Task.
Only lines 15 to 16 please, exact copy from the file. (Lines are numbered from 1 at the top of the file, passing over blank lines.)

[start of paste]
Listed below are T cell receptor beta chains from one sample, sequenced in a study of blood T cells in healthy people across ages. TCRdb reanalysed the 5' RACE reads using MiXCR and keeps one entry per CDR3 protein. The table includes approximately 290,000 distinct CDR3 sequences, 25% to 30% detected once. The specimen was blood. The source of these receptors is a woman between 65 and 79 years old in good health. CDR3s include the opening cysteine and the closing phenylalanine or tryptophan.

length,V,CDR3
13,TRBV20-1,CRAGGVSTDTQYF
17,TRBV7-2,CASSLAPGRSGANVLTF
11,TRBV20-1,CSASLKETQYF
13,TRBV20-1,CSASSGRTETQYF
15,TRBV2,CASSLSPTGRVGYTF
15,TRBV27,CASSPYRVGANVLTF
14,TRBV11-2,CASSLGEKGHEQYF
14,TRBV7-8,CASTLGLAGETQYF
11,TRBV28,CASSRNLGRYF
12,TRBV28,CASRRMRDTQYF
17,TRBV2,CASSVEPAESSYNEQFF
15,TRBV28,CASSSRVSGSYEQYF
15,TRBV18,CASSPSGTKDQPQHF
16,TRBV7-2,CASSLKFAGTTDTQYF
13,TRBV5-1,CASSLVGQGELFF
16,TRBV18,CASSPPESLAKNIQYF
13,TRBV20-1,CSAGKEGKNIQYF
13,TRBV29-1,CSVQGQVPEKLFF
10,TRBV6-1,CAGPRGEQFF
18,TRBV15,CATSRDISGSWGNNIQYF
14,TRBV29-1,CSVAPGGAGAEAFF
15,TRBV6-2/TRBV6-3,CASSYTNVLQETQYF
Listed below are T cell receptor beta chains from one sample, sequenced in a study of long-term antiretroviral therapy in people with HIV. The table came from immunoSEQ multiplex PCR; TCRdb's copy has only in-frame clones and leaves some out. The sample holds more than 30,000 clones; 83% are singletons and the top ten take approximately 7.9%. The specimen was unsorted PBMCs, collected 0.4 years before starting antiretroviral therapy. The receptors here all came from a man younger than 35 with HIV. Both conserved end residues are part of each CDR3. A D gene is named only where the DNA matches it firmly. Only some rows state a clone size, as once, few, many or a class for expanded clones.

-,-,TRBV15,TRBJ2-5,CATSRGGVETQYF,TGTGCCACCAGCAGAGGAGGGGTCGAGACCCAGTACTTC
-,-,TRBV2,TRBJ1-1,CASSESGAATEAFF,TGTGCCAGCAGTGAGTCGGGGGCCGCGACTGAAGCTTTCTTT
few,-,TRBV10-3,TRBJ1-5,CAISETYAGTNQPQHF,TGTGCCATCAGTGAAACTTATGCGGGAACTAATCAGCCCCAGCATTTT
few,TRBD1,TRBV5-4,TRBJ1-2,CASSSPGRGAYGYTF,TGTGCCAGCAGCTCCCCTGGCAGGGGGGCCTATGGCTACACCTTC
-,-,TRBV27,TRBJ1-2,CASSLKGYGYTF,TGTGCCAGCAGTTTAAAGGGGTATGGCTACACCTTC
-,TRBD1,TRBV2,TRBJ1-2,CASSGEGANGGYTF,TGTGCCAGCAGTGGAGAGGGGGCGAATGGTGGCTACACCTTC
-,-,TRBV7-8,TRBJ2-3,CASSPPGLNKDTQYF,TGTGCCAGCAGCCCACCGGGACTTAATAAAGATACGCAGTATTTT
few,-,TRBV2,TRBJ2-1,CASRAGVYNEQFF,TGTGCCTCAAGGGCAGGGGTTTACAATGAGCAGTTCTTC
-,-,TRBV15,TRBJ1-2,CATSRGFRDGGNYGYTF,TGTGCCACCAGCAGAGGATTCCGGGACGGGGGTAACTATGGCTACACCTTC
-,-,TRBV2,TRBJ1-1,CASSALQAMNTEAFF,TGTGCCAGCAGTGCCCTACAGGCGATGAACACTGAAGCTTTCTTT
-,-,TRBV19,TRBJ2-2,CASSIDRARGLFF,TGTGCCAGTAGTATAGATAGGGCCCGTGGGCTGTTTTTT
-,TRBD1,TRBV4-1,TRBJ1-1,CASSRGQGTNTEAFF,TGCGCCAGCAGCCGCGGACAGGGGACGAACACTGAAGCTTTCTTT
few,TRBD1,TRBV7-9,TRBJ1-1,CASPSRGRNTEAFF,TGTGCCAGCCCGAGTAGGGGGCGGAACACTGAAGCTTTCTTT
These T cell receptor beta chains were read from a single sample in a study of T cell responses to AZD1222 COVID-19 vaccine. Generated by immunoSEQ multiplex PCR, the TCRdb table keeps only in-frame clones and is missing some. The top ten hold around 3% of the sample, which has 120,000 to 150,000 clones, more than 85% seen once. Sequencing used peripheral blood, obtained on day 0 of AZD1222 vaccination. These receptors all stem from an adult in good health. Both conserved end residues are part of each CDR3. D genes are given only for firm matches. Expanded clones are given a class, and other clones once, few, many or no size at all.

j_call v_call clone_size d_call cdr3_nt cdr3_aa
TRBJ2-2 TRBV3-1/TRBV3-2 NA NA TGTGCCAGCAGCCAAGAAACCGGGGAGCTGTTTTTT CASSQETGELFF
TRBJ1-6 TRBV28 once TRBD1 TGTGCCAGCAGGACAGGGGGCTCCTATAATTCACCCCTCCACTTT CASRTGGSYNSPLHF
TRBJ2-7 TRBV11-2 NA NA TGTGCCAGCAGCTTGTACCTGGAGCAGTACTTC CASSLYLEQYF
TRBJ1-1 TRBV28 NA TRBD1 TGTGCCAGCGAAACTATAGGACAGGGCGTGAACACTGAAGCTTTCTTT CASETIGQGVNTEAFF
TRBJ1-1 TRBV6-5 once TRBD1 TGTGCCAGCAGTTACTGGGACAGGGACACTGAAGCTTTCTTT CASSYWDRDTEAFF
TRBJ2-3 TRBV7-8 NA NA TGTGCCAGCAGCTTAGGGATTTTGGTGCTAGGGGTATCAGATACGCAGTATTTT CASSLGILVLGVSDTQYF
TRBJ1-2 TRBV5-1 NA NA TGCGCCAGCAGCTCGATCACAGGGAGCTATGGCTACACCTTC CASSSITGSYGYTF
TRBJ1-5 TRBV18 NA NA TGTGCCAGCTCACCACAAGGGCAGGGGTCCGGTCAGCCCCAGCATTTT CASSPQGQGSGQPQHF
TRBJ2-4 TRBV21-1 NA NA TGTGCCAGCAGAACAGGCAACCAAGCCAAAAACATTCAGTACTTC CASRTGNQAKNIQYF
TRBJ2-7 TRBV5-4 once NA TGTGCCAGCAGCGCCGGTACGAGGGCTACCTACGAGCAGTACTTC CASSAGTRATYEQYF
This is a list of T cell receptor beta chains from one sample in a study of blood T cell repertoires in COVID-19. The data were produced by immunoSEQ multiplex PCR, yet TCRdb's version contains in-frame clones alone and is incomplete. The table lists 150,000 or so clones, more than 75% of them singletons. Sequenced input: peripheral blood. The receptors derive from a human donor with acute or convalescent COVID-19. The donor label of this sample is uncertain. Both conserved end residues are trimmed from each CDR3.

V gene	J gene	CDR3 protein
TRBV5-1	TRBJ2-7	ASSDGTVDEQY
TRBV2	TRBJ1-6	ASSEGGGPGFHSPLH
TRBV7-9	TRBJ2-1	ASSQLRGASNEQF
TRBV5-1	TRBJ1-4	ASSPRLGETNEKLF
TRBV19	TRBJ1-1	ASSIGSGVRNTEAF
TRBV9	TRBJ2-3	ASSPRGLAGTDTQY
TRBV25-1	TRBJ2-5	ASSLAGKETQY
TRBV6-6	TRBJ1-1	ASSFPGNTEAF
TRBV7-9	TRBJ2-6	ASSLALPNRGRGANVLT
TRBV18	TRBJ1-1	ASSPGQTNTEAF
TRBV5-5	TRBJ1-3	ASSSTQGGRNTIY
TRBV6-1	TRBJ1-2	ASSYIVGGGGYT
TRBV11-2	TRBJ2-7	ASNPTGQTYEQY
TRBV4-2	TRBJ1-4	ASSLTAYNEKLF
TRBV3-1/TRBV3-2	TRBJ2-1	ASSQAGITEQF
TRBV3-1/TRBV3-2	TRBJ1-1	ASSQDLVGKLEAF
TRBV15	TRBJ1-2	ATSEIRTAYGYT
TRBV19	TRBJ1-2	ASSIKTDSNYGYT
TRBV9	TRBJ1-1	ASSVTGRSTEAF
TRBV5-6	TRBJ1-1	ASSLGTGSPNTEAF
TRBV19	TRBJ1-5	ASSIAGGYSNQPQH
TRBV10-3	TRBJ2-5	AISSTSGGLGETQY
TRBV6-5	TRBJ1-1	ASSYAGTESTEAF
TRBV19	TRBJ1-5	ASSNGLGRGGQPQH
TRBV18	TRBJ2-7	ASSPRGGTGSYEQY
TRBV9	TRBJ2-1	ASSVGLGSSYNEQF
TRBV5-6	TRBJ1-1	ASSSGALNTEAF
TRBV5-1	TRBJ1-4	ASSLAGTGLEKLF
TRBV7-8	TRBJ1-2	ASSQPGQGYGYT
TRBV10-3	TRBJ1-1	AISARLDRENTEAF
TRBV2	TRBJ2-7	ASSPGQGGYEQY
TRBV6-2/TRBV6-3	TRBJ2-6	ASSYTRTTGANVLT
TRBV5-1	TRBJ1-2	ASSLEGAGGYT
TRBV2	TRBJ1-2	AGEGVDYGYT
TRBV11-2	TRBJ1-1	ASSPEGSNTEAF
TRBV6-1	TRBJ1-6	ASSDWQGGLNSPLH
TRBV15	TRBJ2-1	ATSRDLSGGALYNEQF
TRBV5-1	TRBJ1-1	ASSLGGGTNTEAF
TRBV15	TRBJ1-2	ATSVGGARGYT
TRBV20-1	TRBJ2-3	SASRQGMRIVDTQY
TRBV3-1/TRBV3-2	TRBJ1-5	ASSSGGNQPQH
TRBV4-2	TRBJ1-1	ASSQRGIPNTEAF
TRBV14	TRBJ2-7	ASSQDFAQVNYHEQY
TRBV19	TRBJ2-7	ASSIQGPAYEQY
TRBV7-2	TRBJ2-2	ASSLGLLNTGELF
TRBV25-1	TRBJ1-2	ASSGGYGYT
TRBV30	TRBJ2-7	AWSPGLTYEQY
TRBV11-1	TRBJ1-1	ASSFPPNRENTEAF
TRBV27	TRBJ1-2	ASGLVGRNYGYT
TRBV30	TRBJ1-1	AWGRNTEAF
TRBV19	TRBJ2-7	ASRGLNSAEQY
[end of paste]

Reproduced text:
15,TRBV18,CASSPSGTKDQPQHF
16,TRBV7-2,CASSLKFAGTTDTQYF